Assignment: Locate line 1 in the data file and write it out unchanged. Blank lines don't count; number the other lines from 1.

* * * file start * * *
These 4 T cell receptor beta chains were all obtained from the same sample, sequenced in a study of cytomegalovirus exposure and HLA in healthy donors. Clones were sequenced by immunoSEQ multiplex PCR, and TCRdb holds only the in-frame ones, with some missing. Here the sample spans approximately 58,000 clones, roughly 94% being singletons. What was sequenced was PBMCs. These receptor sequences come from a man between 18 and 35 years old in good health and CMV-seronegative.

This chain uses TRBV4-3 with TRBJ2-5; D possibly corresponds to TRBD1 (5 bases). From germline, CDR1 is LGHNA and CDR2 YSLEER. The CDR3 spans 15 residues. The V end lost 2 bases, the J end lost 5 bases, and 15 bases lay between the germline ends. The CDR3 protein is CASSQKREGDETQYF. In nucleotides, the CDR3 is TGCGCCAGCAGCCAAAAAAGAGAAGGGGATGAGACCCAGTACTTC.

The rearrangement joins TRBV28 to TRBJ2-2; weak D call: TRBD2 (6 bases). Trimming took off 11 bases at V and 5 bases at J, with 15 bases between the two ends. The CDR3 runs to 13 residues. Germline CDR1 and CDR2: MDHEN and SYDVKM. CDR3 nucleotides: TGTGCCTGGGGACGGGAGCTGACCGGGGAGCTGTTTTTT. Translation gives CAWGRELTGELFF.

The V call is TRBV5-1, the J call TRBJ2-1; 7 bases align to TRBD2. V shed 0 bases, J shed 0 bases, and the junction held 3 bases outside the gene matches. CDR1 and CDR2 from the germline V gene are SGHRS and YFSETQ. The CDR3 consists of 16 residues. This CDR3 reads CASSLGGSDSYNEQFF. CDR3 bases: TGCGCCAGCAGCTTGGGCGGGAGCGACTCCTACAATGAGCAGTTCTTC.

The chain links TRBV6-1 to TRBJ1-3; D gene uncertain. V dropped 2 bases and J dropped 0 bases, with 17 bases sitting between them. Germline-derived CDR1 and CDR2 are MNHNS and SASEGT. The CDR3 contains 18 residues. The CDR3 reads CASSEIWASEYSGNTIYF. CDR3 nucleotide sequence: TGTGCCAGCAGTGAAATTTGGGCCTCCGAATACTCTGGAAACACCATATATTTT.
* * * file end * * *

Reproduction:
These 4 T cell receptor beta chains were all obtained from the same sample, sequenced in a study of cytomegalovirus exposure and HLA in healthy donors. Clones were sequenced by immunoSEQ multiplex PCR, and TCRdb holds only the in-frame ones, with some missing. Here the sample spans approximately 58,000 clones, roughly 94% being singletons. What was sequenced was PBMCs. These receptor sequences come from a man between 18 and 35 years old in good health and CMV-seronegative.